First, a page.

16 January, 2012

Root-ing my Samsung Galary R

Español: Samsung Galaxy R (i9103)Image via WikipediaiPhone 4's Retina Display v.s. iPhone 3GImage by Yutaka Tsutano via FlickrEnglish: Android smartphone Samsung GT-i9000 G...Image via WikipediaAndroid_marketImage by benmarvin via FlickrEnglish: Android Market on Samsung Galaxy S.Image via WikipediaImage representing iPhone as depicted in Crunc...Image via CrunchBase16-Jan-2012

I did it last week.

I mean, I've not been doing anything with the iPhone 4 when my wife got hers, since I'm not really enamored with the iPhone, even when it was only 3, then 3S. And when my wife got hers, it was already 4, and I was simply ignoring that small device which has captivated millions (is my estimate correct?) all over the world. And it still does, but I will never be in the statistics.

You see, when I got my Samsung Galary R over a month ago, I felt it was a very good deal, unit price promo-ed at only $11 at the least plan that will have data access, not to mention that the SGR was already a dual-core device, albeit a toned-down version of the Samsung Galaxy S II.

Anyway, I was immediately introduced to the already huge world of android freebies, primarily through the Android Market, and then to the all-free spree being done in all of the major android sites - always. And this is something that I enjoyed on what the web has to offer - freebies!

Anyway, I also immediately found that many of the stronger apps out there (and yet still  free) are requiring the device to be 'rooted' - a limitless, all-access, superuser account category - that would be able to control the device from the very core.

Then I found that to root a device, it will void the warranty, and that the process of rooting, if done wrongly, may render the device unusable, 'bricked' so they say, ending up simply as a beautifully-formed glass and metal (and plastic) artwork.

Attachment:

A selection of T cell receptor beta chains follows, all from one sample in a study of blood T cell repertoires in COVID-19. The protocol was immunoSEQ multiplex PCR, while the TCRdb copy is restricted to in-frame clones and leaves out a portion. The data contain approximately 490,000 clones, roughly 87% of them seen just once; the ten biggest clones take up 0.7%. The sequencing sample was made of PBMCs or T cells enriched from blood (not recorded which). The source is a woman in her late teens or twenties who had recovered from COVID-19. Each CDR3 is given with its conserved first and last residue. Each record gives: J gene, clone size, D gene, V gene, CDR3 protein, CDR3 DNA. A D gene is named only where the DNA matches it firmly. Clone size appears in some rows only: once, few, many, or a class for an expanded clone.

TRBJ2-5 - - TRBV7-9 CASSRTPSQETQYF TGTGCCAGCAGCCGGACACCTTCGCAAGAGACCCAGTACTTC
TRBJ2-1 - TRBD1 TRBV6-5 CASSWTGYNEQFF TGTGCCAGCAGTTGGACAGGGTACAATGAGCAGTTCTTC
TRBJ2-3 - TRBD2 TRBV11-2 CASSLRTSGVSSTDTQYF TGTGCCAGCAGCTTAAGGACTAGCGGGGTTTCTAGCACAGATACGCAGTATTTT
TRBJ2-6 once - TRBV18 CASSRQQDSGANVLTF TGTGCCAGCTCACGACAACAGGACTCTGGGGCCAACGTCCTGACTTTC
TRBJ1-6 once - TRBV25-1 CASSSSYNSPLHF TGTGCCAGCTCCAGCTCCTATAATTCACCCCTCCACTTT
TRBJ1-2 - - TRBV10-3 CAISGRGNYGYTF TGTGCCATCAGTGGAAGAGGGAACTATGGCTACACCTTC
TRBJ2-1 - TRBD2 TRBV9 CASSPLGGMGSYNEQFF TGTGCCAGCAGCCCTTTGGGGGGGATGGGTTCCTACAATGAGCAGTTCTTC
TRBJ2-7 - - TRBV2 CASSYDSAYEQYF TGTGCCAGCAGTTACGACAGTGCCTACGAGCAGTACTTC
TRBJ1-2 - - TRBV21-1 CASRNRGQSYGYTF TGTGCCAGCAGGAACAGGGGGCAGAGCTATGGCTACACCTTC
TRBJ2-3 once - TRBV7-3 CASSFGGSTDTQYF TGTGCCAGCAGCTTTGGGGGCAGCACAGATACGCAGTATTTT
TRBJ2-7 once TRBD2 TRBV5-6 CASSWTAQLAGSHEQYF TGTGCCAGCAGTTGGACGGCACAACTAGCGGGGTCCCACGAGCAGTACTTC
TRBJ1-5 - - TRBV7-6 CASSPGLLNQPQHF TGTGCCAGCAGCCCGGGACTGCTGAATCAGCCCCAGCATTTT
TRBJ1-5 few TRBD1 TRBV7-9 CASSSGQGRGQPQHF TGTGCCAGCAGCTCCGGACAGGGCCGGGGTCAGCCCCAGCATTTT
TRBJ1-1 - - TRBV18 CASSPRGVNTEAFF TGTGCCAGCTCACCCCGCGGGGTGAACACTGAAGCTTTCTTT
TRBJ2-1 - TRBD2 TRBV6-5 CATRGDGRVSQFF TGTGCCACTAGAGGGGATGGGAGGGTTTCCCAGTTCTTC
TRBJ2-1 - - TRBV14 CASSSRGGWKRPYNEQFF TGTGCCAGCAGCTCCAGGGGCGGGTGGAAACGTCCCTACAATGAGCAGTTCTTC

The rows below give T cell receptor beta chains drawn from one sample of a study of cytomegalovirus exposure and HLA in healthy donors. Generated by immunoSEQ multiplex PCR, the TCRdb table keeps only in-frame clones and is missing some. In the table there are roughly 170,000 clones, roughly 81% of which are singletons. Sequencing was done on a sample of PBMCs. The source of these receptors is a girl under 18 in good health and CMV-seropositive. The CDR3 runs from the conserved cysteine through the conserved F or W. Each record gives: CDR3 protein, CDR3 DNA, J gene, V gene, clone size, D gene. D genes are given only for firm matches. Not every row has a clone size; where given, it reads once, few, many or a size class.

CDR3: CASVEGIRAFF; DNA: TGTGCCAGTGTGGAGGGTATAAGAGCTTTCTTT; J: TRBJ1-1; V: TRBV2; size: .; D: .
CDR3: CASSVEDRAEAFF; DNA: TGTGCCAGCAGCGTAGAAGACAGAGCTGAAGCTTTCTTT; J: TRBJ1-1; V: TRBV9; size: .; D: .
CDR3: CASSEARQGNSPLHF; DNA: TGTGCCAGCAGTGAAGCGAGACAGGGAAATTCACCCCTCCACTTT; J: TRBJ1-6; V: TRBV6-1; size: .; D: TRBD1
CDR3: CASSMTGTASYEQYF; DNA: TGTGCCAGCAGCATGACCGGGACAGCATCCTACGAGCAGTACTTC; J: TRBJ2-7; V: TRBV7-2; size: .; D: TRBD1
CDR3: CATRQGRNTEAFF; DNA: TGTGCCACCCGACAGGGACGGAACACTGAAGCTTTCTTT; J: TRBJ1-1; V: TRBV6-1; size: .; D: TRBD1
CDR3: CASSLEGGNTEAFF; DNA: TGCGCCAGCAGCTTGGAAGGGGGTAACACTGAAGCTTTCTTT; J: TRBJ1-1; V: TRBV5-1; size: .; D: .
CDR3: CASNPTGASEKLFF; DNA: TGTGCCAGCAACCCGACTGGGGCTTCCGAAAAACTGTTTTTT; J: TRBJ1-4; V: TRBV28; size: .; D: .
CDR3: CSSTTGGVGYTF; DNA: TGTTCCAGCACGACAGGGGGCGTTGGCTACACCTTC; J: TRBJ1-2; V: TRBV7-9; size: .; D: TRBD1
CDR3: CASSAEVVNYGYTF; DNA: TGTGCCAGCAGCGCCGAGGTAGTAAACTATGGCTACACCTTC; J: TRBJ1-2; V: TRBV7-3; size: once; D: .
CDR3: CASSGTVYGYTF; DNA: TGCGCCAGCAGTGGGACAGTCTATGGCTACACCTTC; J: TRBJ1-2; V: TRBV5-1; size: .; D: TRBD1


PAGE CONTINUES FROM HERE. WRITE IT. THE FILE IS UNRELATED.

Furthermore, it is a cat-and-mouse chase: while you may succeed rooting your device, phone manufacturers will eventually release a firmware update, which will unroot your device and clear any superuser accounts, and reinstate the device to its unrooted state. So hackers (developers to be precise) who are not content with that will again try to develop rooting methods and programs that will again be able to 'root' the device even with the latest firmware. Then manufacturers will release a firware update... it just never ends!

So I had my hesitation... take note, I had...

But the best of me yielded to the 'risk-taking', and on the 12th of January, I did my first rooting business - and I succeeded.

What made it all too easy is that I found several articles that offered help by laying down the process step-by-step, so I was fully familiar with that I should be doing, but finally, I found that I only have to click a button, and wait, and watch, and it's done. Is it too good to be true?

Well, it was. I used SuperOneClick. With all the hesitation in my mind, my finger steely clicked the mouse button, and I waited, and I watched, and it was a success! SU was created, and I had superuser access to the rooted device! That finally gave me the privilege to install those free apps that will help me take control of my small device from the very core.

So that's it. My small, yet very fruitful, new adventure: rooting my android device. And I showed my phone to my wife, and she wanted an exchange...

See, not everyone who gets the iPhone are really iPhone fanatics. My wife is one who would prefer the 'better' deal. She thinks the iPhone is outdated. I think all the more that it is outdated. It is like the IBM story, closed, proprietary, unaccommodating. Then PC came. Android has come, but devices will still be rooted. The limits and boundaries may be set and defined, but there are many who just can't be boxed and enclosed.

Android is freedom, and the exercise of freedom makes android users freer.

Till then!

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